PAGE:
For four months now, I’ve been doing my floor exercises. I groan a lot as I work to strengthen the new hip. To spare Ellen I usually put on some loud guitar music. Joe Satriani is good. I balance and arch and pull against the stretchy thera-bands. And I wonder, will I ever be able to ski again?
In addition, for the last month or so, I’ve been visualizing, reading about and watching video of the World Cup racers. They just finished their North American swing, with the women running speed events up in Lake Louise while the men were in Beaver Creek.
It’s true that what these racers do in a course is largely unrelated to the skiing I might do in the future, or was ever capable of doing. But they are our gods and goddesses. Models of Lycra-clad body position and ski edges carving perfect arcs on marble-hard snow.
There was one still shot of Aksel Lund Svindal, the young Norwegian who won two races in Beaver Creek. Despite the terrific speed his eyes gaze calmly down the hill. His hands are stationed comfortably in front, as if he were holding an open book. His bones are stacked in a muscular yet relaxed heap to the inside of his arc. And his skis – so perfectly weighted – appear to be slicing something as soft as soap.
I had another image in my head. This one was sent to me by friends who took Stu Campbell out for the day at Stowe, Vt., last April. Stu was the instruction editor at Ski Magazine for 33 years, a wry and generous New Englander who had friends everywhere in the ski business. Stu had been fighting cancer for years, and by April he could barely walk. But he could ski, as the photo attests. The legs look skinny inside his wind pants, but the skis are bent into sweet crescents, and there’s a grin peeking out above a high collar.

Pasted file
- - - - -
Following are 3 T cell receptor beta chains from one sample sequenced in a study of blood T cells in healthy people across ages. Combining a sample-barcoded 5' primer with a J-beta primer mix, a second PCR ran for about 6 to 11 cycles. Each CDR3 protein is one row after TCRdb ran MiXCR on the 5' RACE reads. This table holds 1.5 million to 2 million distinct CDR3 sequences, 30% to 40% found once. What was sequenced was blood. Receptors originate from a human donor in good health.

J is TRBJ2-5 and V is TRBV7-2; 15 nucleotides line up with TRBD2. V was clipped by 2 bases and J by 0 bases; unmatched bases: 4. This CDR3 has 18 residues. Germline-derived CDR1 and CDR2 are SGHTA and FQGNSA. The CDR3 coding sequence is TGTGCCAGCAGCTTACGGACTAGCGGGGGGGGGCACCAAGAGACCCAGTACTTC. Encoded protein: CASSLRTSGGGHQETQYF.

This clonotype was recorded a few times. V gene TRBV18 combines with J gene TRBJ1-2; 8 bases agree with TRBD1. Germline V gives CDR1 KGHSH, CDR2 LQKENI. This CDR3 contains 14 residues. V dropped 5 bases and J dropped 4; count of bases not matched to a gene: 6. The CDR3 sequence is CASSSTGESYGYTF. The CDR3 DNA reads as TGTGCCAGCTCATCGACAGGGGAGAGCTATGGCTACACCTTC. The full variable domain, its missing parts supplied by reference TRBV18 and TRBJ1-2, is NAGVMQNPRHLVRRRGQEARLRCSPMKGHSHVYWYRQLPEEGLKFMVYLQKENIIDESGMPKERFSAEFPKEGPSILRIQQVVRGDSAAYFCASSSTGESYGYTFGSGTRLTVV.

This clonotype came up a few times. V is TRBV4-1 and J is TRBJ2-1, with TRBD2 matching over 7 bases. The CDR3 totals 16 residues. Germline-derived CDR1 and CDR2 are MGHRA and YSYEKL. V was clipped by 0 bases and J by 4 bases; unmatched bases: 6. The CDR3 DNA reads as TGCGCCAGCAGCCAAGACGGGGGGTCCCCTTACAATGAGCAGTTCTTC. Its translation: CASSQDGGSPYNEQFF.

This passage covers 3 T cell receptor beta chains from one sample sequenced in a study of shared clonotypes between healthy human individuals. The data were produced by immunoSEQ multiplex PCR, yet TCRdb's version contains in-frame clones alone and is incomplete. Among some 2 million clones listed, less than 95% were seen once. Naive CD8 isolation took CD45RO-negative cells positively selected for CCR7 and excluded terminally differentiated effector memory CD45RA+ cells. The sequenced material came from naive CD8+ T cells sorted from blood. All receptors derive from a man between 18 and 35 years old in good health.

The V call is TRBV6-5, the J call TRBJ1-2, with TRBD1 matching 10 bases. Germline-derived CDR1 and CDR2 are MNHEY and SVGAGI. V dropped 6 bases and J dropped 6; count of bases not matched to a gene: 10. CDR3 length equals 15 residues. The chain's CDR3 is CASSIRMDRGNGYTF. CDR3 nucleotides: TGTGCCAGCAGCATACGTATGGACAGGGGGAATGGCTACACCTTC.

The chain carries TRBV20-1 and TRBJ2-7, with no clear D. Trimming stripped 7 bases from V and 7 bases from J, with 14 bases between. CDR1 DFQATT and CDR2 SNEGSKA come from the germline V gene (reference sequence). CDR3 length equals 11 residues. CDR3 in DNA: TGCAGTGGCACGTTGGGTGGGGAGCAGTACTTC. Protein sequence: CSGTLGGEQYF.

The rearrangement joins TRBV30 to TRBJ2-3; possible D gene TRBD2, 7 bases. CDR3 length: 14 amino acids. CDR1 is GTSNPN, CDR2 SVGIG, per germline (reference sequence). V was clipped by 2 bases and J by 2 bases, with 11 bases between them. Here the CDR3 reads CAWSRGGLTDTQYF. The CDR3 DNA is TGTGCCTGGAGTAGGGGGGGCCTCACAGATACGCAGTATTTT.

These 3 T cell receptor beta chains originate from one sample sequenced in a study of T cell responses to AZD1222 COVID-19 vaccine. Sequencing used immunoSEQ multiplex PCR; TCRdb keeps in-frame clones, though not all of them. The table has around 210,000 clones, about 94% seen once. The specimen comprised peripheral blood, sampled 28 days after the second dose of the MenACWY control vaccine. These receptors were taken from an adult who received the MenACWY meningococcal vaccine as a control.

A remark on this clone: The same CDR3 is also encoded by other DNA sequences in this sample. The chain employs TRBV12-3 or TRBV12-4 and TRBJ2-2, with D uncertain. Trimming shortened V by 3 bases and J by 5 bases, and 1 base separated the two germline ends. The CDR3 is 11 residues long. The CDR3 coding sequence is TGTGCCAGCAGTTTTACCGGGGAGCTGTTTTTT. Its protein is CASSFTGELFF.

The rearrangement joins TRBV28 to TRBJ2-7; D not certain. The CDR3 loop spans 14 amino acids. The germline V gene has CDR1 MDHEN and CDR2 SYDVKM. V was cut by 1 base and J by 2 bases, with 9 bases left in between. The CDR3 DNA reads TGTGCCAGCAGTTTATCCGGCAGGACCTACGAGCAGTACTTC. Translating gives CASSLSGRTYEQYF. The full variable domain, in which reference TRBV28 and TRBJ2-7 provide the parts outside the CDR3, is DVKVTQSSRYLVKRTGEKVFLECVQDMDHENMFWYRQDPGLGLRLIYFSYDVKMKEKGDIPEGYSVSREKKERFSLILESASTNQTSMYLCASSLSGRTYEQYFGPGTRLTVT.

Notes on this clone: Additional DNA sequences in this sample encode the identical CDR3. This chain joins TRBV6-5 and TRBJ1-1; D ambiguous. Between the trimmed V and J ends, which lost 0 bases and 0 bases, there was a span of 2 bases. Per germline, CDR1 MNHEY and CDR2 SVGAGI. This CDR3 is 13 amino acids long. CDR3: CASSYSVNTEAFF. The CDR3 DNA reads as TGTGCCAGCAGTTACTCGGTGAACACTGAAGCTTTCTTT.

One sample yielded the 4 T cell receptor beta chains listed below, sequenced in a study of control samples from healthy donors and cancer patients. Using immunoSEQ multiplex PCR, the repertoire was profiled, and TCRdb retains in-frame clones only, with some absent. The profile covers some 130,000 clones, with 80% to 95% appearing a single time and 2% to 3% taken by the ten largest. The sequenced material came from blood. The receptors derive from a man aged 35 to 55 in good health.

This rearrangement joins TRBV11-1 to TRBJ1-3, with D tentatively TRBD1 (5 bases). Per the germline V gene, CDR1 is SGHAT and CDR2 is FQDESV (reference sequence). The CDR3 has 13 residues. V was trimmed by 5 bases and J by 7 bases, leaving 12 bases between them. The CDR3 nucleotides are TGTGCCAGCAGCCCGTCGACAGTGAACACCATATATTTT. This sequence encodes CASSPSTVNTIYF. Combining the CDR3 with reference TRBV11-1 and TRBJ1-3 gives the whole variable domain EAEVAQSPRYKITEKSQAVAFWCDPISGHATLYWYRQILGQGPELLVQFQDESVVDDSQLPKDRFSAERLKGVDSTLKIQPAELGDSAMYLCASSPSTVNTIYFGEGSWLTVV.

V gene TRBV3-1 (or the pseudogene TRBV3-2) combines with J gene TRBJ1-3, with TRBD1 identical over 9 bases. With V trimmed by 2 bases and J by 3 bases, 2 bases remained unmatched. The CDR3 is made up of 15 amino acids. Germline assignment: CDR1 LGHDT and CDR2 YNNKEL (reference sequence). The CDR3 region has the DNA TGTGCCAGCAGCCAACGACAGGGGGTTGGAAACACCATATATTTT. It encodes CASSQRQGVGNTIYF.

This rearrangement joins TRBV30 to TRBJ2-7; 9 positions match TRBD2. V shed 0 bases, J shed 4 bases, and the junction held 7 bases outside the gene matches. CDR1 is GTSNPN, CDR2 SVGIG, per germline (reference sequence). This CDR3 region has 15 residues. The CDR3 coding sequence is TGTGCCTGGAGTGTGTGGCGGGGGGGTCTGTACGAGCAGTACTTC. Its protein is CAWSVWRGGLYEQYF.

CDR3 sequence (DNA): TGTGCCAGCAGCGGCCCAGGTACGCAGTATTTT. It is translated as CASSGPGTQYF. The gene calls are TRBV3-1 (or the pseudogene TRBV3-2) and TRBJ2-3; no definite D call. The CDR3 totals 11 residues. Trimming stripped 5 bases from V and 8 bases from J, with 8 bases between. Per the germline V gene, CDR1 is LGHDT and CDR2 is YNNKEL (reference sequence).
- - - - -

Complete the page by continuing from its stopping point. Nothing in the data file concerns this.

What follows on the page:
My doctors and physical therapists would not say when they thought I might be ready to ski. When I mentioned to one of them that Telluride was reporting pretty good conditions and I was thinking about giving it a try, his brow furrowed, and he worried aloud about the myriad ways I might tweak my new part.
There are prohibitions against bending more than 90 degrees, pivoting violently, or letting that leg cross the body’s centerline. Permanent, rest-of-your-life kinds of rules. Take it easy, the doc said. Give it some mileage before you venture into the powder. Dislocation is the big fear. It’s rare, but it’s debilitating and painful and requires surgery to fix.
I couldn’t even think about how awful that would be. After the drama of surgery, and all the rehab. But something said it was time, time to find out. Would it hurt? Would it feel weak? Would it support me? I tried to forget the quote I’d read from Canadian Erik Guay, who said after finishing third at the Beaver Creek downhill: “You’ve got to be on it the whole way down. You make a little mistake and it goes bad so fast.”
First-day first-run butterflies are part of the deal every season, new hip or not. From the lift I listened to the roar of the snowmaking guns. I watched ski-cross athletes training on their bumpy obstacle course below, so obviously comfortable on their skis already.
This was the day after the ribbon cutting on brand-new Revelation Bowl, and I knew the locals would be tearing it up up there. I buckled my boots and started down Village Bypass, the greenest of the lower mountain greens.
The skis did what they are supposed to do, curve when tipped on edge, skid sideways when flattened to the fall line. The hip felt solid. It took a while, but I did manage to connect with the two best mantras I know for reclaiming the feeling: stand on your feet, and go down the hill. They sound simplistic, self-evident, moronic even. But their truth is deep and absolutely key to making it all work, to unlocking a smile like the one Stu Campbell sported.
Stu died the week before this, on Dec. 4. I made runs on the groomed slopes below lifts Four and Five and See Forever from the top of the mountain at just under 12,000 feet. The turns got better and smoother and freer, and I made a few for Stu. Brothers in muscle memory, even when there are no muscles.
Perfection was not on the table. But glimpses of it were. That’s the beauty. I thought again of Aksel Lund Svindal. He told the press after one of his sublime, near-perfect race runs, “I was going down, and the snow was so good, you could do anything.”